There is one downside to using Dawn Dish soap – it’s a degreaser, and degreasers can strip oils away from the skin. If you find your dog’s skin becomes itchy, rough, or dry after this treatment, don’t repeat it. Move on to one of the other steps instead. It’s also best to make this treatment infrequent for the same reason.
Use a Flea Comb
This is the simplest of solutions, but unfortunately, it’s not a permanent solution either. Using a flea comb to separate fleas from your dog will certainly produce results, but you’ll need to either drown the fleas you find in dish soap or pop them once you’ve captured them. This can be a painstaking process and may even take hours, especially if your pup is heavily infested. Unfortunately, flea combs do very little for eggs, so it can seem like you’ve conquered the problem only to have another infestation pop up in a couple of weeks.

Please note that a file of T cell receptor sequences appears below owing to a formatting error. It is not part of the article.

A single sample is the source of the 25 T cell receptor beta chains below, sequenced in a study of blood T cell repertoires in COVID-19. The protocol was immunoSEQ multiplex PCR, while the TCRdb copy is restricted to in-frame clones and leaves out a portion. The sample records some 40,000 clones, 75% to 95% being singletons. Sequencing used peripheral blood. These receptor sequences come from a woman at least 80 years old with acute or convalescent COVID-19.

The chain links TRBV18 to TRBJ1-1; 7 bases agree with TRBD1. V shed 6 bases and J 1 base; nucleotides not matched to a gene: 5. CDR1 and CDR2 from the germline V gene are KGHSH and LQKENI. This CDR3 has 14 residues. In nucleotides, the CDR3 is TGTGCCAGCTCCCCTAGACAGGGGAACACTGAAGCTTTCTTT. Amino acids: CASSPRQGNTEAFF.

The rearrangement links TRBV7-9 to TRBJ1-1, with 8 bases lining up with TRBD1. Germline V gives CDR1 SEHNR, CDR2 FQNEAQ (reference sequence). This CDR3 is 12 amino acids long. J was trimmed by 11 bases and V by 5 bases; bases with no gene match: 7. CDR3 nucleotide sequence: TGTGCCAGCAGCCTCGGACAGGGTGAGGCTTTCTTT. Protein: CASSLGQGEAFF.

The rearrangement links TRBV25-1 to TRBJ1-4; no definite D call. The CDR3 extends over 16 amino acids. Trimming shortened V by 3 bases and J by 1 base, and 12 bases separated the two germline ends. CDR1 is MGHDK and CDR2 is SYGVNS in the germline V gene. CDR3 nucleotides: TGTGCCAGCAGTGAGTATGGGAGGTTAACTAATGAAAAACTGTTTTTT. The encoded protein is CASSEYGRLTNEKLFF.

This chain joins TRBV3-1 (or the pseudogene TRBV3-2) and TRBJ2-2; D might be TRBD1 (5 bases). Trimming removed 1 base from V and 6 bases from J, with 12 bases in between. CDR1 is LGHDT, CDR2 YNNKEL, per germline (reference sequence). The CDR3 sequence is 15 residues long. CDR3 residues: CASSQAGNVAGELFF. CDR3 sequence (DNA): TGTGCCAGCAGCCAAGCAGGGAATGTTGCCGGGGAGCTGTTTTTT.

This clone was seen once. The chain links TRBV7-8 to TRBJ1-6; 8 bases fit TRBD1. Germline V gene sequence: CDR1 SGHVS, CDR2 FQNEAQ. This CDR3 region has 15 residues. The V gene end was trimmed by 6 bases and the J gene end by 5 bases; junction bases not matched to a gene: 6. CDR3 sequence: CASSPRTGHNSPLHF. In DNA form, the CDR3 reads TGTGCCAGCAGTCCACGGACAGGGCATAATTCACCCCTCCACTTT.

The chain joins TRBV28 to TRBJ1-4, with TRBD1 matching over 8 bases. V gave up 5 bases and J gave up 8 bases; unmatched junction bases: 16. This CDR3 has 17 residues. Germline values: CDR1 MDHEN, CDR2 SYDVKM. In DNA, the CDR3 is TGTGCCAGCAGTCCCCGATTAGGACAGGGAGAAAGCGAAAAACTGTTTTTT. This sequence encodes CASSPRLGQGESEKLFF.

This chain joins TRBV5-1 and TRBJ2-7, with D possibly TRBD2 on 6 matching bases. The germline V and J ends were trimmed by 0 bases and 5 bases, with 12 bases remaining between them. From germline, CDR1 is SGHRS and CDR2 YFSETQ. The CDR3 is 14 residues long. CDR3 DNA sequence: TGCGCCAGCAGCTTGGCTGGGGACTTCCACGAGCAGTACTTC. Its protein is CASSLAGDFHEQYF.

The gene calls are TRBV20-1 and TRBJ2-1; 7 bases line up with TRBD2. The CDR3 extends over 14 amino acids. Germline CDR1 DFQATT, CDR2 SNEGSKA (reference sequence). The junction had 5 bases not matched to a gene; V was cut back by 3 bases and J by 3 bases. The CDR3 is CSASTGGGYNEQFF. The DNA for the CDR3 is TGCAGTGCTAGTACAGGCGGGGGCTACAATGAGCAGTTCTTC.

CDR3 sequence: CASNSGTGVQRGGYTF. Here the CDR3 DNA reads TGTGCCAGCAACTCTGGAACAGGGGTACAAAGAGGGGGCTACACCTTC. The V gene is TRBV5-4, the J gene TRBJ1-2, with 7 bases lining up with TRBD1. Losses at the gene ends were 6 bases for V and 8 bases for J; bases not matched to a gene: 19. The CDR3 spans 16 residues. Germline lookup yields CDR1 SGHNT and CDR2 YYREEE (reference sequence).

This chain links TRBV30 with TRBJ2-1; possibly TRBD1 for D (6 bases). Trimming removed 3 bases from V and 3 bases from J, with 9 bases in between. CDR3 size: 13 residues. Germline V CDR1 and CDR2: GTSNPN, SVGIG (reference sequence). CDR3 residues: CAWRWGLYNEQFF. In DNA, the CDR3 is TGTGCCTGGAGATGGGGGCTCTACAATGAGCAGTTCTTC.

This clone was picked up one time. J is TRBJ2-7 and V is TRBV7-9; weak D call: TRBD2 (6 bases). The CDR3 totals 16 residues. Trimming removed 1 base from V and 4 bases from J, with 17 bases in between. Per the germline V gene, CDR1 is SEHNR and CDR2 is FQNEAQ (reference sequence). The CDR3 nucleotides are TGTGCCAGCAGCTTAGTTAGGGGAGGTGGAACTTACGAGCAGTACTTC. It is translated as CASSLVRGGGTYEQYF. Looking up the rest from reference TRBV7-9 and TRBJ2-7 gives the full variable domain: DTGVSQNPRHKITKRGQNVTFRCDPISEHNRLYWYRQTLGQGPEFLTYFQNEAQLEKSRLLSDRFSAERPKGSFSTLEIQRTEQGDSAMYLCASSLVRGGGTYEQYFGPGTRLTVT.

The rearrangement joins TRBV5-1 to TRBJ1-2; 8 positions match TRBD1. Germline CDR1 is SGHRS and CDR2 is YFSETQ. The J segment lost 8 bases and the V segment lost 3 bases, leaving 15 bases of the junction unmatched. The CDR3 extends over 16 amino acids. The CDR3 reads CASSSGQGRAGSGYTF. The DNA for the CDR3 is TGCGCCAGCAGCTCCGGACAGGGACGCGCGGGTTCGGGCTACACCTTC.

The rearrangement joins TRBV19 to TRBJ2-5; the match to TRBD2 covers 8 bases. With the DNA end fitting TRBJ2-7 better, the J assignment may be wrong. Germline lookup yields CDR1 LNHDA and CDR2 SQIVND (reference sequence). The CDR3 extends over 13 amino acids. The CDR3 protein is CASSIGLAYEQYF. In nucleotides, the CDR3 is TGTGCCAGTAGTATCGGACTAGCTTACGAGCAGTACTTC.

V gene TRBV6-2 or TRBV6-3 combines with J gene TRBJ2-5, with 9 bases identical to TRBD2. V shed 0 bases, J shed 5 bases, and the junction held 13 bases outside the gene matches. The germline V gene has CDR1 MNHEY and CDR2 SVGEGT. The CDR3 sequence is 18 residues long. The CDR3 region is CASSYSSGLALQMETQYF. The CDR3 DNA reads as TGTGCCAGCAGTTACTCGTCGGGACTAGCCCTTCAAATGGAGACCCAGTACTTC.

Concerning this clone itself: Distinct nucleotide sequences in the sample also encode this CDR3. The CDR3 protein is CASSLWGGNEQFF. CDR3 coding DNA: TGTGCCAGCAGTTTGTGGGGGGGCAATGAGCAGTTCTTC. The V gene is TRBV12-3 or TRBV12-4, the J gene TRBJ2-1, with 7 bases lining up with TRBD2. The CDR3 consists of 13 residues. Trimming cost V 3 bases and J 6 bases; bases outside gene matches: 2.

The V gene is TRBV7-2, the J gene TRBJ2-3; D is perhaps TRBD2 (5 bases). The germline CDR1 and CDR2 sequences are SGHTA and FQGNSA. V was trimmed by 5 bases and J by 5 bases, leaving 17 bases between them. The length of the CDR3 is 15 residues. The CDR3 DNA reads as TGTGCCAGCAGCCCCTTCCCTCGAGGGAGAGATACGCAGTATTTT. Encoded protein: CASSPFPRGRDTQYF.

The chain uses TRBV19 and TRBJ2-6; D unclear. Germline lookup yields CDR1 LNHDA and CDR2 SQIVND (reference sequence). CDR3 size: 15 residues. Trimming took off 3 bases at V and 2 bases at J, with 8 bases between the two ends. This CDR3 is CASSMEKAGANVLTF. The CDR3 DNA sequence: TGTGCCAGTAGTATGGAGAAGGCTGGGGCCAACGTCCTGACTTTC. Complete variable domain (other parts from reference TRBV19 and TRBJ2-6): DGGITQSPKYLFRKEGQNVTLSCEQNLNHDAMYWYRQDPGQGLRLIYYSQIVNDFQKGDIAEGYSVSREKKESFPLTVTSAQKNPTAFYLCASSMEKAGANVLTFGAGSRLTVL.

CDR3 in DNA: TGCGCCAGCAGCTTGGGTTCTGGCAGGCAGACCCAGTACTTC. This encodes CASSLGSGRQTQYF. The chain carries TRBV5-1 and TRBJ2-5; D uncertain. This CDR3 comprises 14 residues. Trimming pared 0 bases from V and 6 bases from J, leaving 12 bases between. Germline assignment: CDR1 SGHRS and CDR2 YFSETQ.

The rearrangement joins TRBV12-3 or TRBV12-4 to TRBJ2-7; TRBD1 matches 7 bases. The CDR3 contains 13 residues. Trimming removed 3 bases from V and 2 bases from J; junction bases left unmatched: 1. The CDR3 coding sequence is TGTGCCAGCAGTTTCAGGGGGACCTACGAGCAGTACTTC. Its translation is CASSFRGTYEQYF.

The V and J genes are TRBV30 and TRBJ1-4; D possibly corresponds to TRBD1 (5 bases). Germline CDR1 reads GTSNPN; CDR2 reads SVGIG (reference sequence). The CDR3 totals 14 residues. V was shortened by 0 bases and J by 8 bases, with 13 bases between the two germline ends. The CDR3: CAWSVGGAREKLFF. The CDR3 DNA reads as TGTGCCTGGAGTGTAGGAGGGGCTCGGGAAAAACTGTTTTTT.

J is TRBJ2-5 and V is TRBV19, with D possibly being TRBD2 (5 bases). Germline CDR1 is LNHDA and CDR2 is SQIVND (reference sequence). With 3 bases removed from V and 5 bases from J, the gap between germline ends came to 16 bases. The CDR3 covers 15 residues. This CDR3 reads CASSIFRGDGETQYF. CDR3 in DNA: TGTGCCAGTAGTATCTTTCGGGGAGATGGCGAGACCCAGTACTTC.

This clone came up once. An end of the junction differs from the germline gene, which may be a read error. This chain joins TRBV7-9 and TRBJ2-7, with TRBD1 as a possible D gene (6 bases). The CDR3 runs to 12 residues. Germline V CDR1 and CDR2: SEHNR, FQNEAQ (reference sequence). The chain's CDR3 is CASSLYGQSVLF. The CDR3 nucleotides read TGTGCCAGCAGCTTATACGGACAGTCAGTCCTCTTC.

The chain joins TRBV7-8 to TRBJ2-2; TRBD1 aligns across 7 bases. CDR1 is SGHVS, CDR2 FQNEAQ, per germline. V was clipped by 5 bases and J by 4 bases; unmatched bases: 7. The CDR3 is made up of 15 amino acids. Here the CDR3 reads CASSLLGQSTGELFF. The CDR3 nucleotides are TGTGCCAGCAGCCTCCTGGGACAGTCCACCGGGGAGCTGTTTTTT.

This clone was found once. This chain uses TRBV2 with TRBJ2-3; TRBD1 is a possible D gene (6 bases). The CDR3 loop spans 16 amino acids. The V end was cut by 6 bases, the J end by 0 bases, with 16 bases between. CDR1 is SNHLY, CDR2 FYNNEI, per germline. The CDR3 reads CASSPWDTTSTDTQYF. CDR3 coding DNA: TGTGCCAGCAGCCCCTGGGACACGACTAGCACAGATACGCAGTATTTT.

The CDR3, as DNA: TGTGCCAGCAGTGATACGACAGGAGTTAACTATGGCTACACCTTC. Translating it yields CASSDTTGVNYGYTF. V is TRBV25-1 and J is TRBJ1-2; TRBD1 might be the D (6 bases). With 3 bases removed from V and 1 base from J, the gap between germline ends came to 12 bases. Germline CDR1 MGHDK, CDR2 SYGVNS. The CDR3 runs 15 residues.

For best results, combine the flea comb with the dawn dish soap bath. Comb your dog out while he is still wet and sudsed up. Keep a bowl of Dawn beside you and drop the fleas into it along with the comb; they can’t escape from its viscosity and should remain in the bowl.
Use Prescription Spot Treatments
If you’re unsure about using spot treatments due to reports of widespread harm, particularly with certain companies, understand that the majority of these reports come from pet owners who skip the vet and purchase their medications in the grocery store or online. These products are notoriously mispackaged, unreliable, and prone to deterioration during storage. Some may even be toxic to humans or other pets.
Worse still is the fact that it is extremely easy to miscalculate the dose, and if you purchase online, the risk of getting counterfeit medication or an overdose is fairly high. Never assume that just because a product is available in-store, it’s safe. Always verify it with your vet first.